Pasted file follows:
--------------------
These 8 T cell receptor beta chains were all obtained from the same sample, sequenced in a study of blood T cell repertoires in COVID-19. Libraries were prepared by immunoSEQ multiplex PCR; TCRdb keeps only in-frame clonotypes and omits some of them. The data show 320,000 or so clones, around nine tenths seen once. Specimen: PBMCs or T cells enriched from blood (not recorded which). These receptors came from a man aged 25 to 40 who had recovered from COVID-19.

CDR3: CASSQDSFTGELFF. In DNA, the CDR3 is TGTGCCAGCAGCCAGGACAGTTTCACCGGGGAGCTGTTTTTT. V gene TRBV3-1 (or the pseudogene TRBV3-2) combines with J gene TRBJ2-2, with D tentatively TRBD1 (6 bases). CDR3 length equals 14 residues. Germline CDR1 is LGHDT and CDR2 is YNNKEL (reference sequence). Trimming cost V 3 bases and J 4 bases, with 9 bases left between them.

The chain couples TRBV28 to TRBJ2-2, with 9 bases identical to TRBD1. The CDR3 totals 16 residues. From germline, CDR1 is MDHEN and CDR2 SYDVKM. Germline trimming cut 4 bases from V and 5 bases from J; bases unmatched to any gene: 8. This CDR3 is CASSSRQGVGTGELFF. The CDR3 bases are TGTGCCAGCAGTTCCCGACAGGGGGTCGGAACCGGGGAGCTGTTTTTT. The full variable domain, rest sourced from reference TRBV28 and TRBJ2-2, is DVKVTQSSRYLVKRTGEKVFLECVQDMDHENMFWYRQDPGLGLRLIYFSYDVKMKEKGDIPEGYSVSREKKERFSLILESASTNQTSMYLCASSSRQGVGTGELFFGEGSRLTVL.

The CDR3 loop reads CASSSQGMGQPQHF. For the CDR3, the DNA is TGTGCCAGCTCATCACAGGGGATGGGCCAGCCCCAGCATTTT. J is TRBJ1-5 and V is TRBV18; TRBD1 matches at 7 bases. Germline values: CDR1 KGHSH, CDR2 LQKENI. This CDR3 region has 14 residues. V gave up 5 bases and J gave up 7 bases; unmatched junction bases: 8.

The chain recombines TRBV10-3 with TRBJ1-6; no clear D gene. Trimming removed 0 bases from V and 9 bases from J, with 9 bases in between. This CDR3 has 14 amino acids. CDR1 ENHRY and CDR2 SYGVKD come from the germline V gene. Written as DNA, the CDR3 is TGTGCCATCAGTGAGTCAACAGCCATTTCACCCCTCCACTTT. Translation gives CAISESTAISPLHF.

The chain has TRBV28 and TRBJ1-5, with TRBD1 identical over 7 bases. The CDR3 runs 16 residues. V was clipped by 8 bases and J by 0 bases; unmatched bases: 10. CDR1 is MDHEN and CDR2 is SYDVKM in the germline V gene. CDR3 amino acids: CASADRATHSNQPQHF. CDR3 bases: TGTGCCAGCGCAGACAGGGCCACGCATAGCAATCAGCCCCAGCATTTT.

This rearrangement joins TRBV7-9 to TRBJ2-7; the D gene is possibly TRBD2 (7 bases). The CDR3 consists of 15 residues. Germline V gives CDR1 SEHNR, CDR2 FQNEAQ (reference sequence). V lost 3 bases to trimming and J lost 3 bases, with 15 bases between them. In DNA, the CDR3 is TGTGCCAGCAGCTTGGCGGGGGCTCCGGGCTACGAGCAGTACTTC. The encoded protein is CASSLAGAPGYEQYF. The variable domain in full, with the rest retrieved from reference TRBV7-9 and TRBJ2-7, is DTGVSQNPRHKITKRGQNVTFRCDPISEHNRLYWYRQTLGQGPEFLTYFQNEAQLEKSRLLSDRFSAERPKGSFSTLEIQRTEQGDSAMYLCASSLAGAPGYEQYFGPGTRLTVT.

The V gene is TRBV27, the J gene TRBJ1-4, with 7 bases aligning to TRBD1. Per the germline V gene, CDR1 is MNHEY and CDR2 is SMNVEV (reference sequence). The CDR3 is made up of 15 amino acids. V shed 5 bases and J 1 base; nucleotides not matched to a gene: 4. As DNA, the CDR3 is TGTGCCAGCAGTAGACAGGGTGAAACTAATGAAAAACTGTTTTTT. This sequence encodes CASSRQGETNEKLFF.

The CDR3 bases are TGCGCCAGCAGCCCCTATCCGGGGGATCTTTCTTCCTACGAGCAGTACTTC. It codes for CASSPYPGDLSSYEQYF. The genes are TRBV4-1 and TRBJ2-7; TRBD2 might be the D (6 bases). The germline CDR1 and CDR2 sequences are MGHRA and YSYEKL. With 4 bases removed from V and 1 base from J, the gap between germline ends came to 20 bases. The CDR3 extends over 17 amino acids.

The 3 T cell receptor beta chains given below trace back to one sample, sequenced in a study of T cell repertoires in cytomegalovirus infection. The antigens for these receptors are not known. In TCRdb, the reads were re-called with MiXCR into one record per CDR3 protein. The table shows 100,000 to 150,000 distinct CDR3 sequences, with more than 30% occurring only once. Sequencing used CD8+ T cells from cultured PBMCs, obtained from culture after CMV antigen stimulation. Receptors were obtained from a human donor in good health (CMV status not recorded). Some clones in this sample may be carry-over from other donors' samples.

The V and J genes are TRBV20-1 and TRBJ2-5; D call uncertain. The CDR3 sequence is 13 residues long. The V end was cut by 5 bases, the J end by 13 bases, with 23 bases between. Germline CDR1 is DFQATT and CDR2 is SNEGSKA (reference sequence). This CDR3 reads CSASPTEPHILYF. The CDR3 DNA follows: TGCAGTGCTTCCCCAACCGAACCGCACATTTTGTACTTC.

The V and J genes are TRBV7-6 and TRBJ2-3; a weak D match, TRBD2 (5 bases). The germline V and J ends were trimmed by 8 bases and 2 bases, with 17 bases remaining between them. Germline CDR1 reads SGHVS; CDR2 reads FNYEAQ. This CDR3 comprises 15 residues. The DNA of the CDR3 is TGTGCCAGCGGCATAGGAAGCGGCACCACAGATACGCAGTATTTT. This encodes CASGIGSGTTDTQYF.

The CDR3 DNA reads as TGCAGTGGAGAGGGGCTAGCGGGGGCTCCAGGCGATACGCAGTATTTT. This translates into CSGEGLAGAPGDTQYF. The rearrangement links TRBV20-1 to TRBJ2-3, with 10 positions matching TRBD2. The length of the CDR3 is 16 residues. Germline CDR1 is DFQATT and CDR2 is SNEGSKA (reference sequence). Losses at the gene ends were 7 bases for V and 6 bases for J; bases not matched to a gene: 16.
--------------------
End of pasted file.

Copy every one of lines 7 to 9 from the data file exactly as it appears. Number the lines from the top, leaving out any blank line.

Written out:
This rearrangement joins TRBV7-9 to TRBJ2-7; the D gene is possibly TRBD2 (7 bases). The CDR3 consists of 15 residues. Germline V gives CDR1 SEHNR, CDR2 FQNEAQ (reference sequence). V lost 3 bases to trimming and J lost 3 bases, with 15 bases between them. In DNA, the CDR3 is TGTGCCAGCAGCTTGGCGGGGGCTCCGGGCTACGAGCAGTACTTC. The encoded protein is CASSLAGAPGYEQYF. The variable domain in full, with the rest retrieved from reference TRBV7-9 and TRBJ2-7, is DTGVSQNPRHKITKRGQNVTFRCDPISEHNRLYWYRQTLGQGPEFLTYFQNEAQLEKSRLLSDRFSAERPKGSFSTLEIQRTEQGDSAMYLCASSLAGAPGYEQYFGPGTRLTVT.

The V gene is TRBV27, the J gene TRBJ1-4, with 7 bases aligning to TRBD1. Per the germline V gene, CDR1 is MNHEY and CDR2 is SMNVEV (reference sequence). The CDR3 is made up of 15 amino acids. V shed 5 bases and J 1 base; nucleotides not matched to a gene: 4. As DNA, the CDR3 is TGTGCCAGCAGTAGACAGGGTGAAACTAATGAAAAACTGTTTTTT. This sequence encodes CASSRQGETNEKLFF.

The CDR3 bases are TGCGCCAGCAGCCCCTATCCGGGGGATCTTTCTTCCTACGAGCAGTACTTC. It codes for CASSPYPGDLSSYEQYF. The genes are TRBV4-1 and TRBJ2-7; TRBD2 might be the D (6 bases). The germline CDR1 and CDR2 sequences are MGHRA and YSYEKL. With 4 bases removed from V and 1 base from J, the gap between germline ends came to 20 bases. The CDR3 extends over 17 amino acids.